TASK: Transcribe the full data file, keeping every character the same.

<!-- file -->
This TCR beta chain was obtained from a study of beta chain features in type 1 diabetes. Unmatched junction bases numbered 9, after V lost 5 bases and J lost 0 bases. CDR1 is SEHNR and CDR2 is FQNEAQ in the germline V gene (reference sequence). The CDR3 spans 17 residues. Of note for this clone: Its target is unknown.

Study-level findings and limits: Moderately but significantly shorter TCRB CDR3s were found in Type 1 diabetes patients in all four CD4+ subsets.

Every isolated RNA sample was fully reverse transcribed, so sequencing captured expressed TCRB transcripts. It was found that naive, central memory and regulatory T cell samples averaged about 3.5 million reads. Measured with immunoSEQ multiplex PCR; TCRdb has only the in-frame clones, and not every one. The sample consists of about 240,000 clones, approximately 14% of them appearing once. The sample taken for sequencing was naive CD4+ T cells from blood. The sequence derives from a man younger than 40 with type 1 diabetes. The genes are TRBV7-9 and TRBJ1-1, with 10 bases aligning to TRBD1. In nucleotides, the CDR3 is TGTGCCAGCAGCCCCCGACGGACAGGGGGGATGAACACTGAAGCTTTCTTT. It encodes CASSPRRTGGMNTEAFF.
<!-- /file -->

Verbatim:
This TCR beta chain was obtained from a study of beta chain features in type 1 diabetes. Unmatched junction bases numbered 9, after V lost 5 bases and J lost 0 bases. CDR1 is SEHNR and CDR2 is FQNEAQ in the germline V gene (reference sequence). The CDR3 spans 17 residues. Of note for this clone: Its target is unknown.

Study-level findings and limits: Moderately but significantly shorter TCRB CDR3s were found in Type 1 diabetes patients in all four CD4+ subsets.

Every isolated RNA sample was fully reverse transcribed, so sequencing captured expressed TCRB transcripts. It was found that naive, central memory and regulatory T cell samples averaged about 3.5 million reads. Measured with immunoSEQ multiplex PCR; TCRdb has only the in-frame clones, and not every one. The sample consists of about 240,000 clones, approximately 14% of them appearing once. The sample taken for sequencing was naive CD4+ T cells from blood. The sequence derives from a man younger than 40 with type 1 diabetes. The genes are TRBV7-9 and TRBJ1-1, with 10 bases aligning to TRBD1. In nucleotides, the CDR3 is TGTGCCAGCAGCCCCCGACGGACAGGGGGGATGAACACTGAAGCTTTCTTT. It encodes CASSPRRTGGMNTEAFF.